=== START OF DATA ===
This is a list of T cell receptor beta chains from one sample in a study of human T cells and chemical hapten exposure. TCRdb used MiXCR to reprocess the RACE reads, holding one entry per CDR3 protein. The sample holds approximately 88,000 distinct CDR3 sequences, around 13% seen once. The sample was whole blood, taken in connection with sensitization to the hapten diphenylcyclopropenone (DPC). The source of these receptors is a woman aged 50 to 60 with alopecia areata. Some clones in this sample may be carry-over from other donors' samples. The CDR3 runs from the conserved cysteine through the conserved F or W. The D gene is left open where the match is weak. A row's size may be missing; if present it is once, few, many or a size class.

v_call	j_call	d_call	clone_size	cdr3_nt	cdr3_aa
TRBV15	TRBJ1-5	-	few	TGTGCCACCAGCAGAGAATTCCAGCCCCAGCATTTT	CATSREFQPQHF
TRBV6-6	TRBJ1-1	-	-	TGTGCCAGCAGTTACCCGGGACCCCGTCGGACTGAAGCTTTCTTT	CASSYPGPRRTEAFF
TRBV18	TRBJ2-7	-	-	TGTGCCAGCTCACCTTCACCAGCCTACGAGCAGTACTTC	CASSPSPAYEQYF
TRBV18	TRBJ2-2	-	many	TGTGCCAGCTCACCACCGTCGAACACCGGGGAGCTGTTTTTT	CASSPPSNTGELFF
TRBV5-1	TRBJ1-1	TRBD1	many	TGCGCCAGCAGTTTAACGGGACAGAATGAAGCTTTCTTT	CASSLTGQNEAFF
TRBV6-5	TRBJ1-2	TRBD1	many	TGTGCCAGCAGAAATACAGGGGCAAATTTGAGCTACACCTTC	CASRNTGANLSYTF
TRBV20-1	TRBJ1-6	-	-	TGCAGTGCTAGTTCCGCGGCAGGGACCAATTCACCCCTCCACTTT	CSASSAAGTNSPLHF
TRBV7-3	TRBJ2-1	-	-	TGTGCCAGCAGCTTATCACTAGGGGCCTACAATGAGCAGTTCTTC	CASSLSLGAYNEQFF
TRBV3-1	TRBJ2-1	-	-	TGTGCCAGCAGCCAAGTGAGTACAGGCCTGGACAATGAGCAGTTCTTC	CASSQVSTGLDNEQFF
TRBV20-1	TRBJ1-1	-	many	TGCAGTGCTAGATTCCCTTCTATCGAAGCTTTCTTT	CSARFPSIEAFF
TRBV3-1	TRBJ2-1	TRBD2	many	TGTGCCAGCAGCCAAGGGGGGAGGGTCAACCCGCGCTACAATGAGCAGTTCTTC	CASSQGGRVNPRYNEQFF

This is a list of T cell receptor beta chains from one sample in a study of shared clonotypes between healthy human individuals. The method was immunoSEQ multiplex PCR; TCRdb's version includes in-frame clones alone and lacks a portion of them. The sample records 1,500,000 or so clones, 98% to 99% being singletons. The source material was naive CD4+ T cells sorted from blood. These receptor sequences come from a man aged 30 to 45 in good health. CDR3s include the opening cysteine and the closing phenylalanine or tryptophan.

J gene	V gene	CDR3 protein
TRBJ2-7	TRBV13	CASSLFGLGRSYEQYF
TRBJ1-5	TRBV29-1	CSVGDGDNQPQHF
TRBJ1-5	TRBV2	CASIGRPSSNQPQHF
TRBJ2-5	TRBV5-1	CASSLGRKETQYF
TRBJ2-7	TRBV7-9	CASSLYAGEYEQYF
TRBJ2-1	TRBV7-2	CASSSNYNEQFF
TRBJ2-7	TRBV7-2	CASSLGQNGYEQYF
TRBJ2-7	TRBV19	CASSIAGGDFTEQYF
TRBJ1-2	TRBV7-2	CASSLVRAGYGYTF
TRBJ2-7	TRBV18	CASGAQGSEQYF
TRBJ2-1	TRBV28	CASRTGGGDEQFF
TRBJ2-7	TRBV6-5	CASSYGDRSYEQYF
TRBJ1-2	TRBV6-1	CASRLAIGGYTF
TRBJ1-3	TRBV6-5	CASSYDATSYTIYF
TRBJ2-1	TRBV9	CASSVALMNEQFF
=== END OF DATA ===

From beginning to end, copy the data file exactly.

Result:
This is a list of T cell receptor beta chains from one sample in a study of human T cells and chemical hapten exposure. TCRdb used MiXCR to reprocess the RACE reads, holding one entry per CDR3 protein. The sample holds approximately 88,000 distinct CDR3 sequences, around 13% seen once. The sample was whole blood, taken in connection with sensitization to the hapten diphenylcyclopropenone (DPC). The source of these receptors is a woman aged 50 to 60 with alopecia areata. Some clones in this sample may be carry-over from other donors' samples. The CDR3 runs from the conserved cysteine through the conserved F or W. The D gene is left open where the match is weak. A row's size may be missing; if present it is once, few, many or a size class.

v_call	j_call	d_call	clone_size	cdr3_nt	cdr3_aa
TRBV15	TRBJ1-5	-	few	TGTGCCACCAGCAGAGAATTCCAGCCCCAGCATTTT	CATSREFQPQHF
TRBV6-6	TRBJ1-1	-	-	TGTGCCAGCAGTTACCCGGGACCCCGTCGGACTGAAGCTTTCTTT	CASSYPGPRRTEAFF
TRBV18	TRBJ2-7	-	-	TGTGCCAGCTCACCTTCACCAGCCTACGAGCAGTACTTC	CASSPSPAYEQYF
TRBV18	TRBJ2-2	-	many	TGTGCCAGCTCACCACCGTCGAACACCGGGGAGCTGTTTTTT	CASSPPSNTGELFF
TRBV5-1	TRBJ1-1	TRBD1	many	TGCGCCAGCAGTTTAACGGGACAGAATGAAGCTTTCTTT	CASSLTGQNEAFF
TRBV6-5	TRBJ1-2	TRBD1	many	TGTGCCAGCAGAAATACAGGGGCAAATTTGAGCTACACCTTC	CASRNTGANLSYTF
TRBV20-1	TRBJ1-6	-	-	TGCAGTGCTAGTTCCGCGGCAGGGACCAATTCACCCCTCCACTTT	CSASSAAGTNSPLHF
TRBV7-3	TRBJ2-1	-	-	TGTGCCAGCAGCTTATCACTAGGGGCCTACAATGAGCAGTTCTTC	CASSLSLGAYNEQFF
TRBV3-1	TRBJ2-1	-	-	TGTGCCAGCAGCCAAGTGAGTACAGGCCTGGACAATGAGCAGTTCTTC	CASSQVSTGLDNEQFF
TRBV20-1	TRBJ1-1	-	many	TGCAGTGCTAGATTCCCTTCTATCGAAGCTTTCTTT	CSARFPSIEAFF
TRBV3-1	TRBJ2-1	TRBD2	many	TGTGCCAGCAGCCAAGGGGGGAGGGTCAACCCGCGCTACAATGAGCAGTTCTTC	CASSQGGRVNPRYNEQFF

This is a list of T cell receptor beta chains from one sample in a study of shared clonotypes between healthy human individuals. The method was immunoSEQ multiplex PCR; TCRdb's version includes in-frame clones alone and lacks a portion of them. The sample records 1,500,000 or so clones, 98% to 99% being singletons. The source material was naive CD4+ T cells sorted from blood. These receptor sequences come from a man aged 30 to 45 in good health. CDR3s include the opening cysteine and the closing phenylalanine or tryptophan.

J gene	V gene	CDR3 protein
TRBJ2-7	TRBV13	CASSLFGLGRSYEQYF
TRBJ1-5	TRBV29-1	CSVGDGDNQPQHF
TRBJ1-5	TRBV2	CASIGRPSSNQPQHF
TRBJ2-5	TRBV5-1	CASSLGRKETQYF
TRBJ2-7	TRBV7-9	CASSLYAGEYEQYF
TRBJ2-1	TRBV7-2	CASSSNYNEQFF
TRBJ2-7	TRBV7-2	CASSLGQNGYEQYF
TRBJ2-7	TRBV19	CASSIAGGDFTEQYF
TRBJ1-2	TRBV7-2	CASSLVRAGYGYTF
TRBJ2-7	TRBV18	CASGAQGSEQYF
TRBJ2-1	TRBV28	CASRTGGGDEQFF
TRBJ2-7	TRBV6-5	CASSYGDRSYEQYF
TRBJ1-2	TRBV6-1	CASRLAIGGYTF
TRBJ1-3	TRBV6-5	CASSYDATSYTIYF
TRBJ2-1	TRBV9	CASSVALMNEQFF